Technology company Riso Africa produced the world's first viable solar-powered printer, and extended the innovative technology to its range of duplicators and copiers too.
Primarily designed to meet the needs of schools in rural areas that have no access to electricity, the printer has a maximum draw of only 110 watts at an output of up to 90 pages a minute.
It is robust by design and empowering by function, said Ken Horn, Riso's business analyst.
"South Africa still has more than 3 000 schools not connected to the national grid. We believe quality material is essential to quality education, and our aim is to empower educators and learners across the country," he said.
The printer can be fitted with a PC interface and, when combined with a 3G-enabled laptop or computer, it allows users, wherever they are, to print downloaded material directly off the internet.
The natural progression, said Horn, was to apply the same principles to the rest of the company's product range by introducing back-up power systems and solar solutions.
"This enables users to maintain productivity even when the power goes out, or to completely eliminate reliance on the energy grid for their printing and copying needs."
Riso's products are developed on lifecycle assessments that aim to reduce their CO2 footprints by around 31% in comparison with previous models.
High printing speeds reduce electricity consumption time, a basic duplicator draws a mere 140W of power at 90 pages a minute, and the copiers draw substantially less than 1 000W at outputs of up to 150 pages a minute.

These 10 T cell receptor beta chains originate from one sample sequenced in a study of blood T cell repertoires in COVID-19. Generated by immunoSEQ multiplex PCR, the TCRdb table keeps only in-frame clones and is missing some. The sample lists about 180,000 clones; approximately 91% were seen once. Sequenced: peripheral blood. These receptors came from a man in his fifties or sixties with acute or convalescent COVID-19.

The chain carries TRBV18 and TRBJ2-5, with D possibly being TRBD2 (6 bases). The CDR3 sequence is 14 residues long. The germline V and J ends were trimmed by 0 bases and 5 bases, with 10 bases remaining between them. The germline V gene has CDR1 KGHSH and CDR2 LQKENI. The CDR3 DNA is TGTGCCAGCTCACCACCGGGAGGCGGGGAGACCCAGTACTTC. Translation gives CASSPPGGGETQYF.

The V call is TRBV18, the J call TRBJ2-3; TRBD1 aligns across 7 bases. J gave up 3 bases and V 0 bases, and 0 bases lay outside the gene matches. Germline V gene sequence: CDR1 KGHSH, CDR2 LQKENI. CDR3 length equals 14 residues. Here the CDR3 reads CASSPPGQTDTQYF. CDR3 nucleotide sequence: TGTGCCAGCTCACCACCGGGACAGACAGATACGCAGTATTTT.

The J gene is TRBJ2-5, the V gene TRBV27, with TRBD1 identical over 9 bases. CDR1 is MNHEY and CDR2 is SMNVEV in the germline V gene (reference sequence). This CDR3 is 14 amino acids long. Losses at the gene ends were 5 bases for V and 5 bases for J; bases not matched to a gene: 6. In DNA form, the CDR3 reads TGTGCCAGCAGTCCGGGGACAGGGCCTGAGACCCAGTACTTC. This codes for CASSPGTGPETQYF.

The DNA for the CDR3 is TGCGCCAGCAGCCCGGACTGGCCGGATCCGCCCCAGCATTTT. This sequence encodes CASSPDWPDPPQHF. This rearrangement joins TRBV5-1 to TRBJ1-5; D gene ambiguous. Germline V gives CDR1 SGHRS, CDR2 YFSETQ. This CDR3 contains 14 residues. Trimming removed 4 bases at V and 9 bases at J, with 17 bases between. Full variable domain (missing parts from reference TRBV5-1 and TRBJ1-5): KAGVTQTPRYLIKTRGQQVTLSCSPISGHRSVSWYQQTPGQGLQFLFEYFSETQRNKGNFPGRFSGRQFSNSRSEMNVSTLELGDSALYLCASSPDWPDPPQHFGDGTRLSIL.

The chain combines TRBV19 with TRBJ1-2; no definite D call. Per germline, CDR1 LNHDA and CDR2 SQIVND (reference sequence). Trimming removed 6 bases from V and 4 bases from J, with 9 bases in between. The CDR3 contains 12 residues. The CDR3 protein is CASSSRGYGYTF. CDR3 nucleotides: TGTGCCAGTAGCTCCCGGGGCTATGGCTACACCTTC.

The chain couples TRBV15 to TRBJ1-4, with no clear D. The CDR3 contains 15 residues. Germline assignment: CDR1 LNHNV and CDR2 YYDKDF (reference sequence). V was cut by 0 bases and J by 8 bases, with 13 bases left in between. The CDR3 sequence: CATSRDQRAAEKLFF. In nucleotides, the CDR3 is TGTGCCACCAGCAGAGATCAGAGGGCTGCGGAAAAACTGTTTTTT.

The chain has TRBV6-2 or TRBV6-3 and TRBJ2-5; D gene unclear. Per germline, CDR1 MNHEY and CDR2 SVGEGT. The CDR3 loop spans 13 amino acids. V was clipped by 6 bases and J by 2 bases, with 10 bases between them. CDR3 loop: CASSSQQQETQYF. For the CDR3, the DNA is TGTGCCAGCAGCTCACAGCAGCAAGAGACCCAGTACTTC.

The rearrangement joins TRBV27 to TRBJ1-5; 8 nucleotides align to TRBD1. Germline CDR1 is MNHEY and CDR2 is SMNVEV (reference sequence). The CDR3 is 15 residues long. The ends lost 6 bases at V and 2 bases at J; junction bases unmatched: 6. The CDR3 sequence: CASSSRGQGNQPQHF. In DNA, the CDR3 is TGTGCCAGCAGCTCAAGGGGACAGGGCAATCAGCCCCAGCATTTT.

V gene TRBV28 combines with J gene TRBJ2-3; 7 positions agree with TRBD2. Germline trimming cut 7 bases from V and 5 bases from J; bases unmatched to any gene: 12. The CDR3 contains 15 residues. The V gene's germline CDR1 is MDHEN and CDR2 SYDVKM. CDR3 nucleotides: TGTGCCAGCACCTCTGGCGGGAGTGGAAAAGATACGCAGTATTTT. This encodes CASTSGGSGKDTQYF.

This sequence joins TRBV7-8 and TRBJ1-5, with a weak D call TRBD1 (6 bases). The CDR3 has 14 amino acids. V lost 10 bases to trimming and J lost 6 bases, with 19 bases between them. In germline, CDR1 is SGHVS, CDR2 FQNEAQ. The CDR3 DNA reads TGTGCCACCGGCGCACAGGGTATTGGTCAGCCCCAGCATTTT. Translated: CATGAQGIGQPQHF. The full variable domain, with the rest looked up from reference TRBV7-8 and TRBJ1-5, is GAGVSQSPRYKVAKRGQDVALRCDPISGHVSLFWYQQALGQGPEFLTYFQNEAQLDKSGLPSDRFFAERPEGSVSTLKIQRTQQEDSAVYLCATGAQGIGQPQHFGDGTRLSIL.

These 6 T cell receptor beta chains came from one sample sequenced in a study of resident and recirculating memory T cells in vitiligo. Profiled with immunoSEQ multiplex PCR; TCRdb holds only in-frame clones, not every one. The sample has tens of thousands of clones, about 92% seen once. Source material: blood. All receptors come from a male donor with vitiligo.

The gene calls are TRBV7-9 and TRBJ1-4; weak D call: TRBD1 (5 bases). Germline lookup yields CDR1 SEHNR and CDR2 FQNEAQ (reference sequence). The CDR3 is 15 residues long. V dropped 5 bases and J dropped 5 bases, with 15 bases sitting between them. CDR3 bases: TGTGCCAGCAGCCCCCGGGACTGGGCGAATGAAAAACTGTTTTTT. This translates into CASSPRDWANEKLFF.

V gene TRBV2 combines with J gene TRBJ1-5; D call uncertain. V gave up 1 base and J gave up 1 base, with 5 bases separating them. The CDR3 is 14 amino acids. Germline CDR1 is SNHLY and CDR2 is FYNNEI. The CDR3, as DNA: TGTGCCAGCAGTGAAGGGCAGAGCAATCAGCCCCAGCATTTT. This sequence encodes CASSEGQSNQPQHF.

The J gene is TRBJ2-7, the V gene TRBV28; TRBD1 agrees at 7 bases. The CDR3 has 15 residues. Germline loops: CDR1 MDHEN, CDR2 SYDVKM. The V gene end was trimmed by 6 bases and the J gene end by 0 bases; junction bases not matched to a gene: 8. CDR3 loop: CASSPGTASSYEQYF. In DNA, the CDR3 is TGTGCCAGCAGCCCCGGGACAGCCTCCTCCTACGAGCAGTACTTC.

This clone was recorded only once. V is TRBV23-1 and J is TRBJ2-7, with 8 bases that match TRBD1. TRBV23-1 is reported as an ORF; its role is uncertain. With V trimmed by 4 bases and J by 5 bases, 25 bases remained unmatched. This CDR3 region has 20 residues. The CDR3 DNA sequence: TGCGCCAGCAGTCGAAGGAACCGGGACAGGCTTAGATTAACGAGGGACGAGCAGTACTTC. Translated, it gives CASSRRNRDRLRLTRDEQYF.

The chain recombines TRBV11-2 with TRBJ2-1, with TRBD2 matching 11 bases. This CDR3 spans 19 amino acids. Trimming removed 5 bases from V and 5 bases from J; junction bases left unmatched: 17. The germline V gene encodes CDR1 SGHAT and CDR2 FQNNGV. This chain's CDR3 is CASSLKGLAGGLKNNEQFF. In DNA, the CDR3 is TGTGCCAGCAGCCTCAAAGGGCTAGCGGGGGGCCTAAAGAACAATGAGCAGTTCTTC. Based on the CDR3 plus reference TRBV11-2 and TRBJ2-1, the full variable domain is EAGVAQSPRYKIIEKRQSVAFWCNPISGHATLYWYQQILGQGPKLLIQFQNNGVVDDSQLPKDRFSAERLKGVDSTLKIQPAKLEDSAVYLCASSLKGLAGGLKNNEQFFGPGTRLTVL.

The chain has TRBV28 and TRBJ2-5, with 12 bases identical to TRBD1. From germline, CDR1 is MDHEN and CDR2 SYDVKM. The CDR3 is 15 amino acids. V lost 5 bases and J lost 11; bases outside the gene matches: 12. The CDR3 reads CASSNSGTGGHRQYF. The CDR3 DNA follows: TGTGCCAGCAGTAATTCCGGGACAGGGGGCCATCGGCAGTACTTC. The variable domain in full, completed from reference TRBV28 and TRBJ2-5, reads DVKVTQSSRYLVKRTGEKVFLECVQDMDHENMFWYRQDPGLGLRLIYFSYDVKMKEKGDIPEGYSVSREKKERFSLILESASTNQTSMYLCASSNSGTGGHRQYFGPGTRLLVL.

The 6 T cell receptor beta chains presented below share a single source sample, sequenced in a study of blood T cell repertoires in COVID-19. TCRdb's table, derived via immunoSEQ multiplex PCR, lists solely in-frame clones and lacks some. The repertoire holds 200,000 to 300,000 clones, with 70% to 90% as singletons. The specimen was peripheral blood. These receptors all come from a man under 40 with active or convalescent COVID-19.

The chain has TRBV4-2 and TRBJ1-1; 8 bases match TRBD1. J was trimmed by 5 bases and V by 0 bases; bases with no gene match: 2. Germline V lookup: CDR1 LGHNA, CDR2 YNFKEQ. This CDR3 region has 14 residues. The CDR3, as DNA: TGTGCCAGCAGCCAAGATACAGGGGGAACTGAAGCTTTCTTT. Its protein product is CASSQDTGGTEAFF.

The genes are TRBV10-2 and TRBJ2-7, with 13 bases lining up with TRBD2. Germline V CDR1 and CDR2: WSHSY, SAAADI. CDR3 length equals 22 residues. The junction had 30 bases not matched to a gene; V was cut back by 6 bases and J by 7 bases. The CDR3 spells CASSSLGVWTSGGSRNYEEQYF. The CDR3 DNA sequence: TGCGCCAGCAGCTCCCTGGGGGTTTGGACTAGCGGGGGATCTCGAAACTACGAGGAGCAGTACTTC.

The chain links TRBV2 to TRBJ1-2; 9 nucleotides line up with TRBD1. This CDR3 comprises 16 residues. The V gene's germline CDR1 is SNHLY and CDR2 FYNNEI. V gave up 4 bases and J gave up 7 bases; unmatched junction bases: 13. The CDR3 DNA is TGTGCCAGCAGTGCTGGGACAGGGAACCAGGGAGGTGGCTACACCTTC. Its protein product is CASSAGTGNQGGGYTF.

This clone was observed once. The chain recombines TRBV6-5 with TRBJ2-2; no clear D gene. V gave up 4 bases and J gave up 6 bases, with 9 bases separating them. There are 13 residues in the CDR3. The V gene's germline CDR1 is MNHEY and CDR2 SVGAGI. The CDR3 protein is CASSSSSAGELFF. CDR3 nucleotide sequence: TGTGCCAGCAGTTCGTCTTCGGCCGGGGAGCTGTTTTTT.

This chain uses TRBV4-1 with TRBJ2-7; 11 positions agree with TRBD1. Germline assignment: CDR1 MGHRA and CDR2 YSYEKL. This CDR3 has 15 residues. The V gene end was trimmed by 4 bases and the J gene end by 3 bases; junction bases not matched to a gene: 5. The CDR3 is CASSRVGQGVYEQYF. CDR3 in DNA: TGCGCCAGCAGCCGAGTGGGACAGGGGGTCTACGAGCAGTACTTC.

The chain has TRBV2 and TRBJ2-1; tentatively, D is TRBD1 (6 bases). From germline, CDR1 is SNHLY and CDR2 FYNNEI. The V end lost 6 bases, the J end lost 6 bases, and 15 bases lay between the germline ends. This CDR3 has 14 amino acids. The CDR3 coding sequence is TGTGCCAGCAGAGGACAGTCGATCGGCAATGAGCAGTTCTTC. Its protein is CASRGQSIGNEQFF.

"Our highest-spec machine consumes 15% of the power for every page compared to other energy star-rated printers," Horn said. "Our inkjet printers have zero toner and ozone emissions, and our duplicators use recycled banana leaf-fibre masters. We also supply soy-based ink."
The digital duplicators don't use toner for printing and are not fitted with heated rollers, which mean they don't require warm-up time when switched on. Copiers use cold-process printing and are designed to minimise ink coverage.
"Energy efficiency is a big driver throughout our company," Horn said. "We have changed to energy-saving light bulbs wherever possible and reduced the number of lights turned on, as well as developing a more efficient hot-water system."
Operating in a sales environment, Riso is aware of the carbon footprint accrued by frequent travelling. The company calculates its emissions with its travel agent and offsets them by partnering with Food & Trees for Africa to plant trees and create food gardens.
"Energy efficiency is no longer an option, it's a must. Innovation and environmental concerns don't have to be mutually exclusive objectives," said Horn.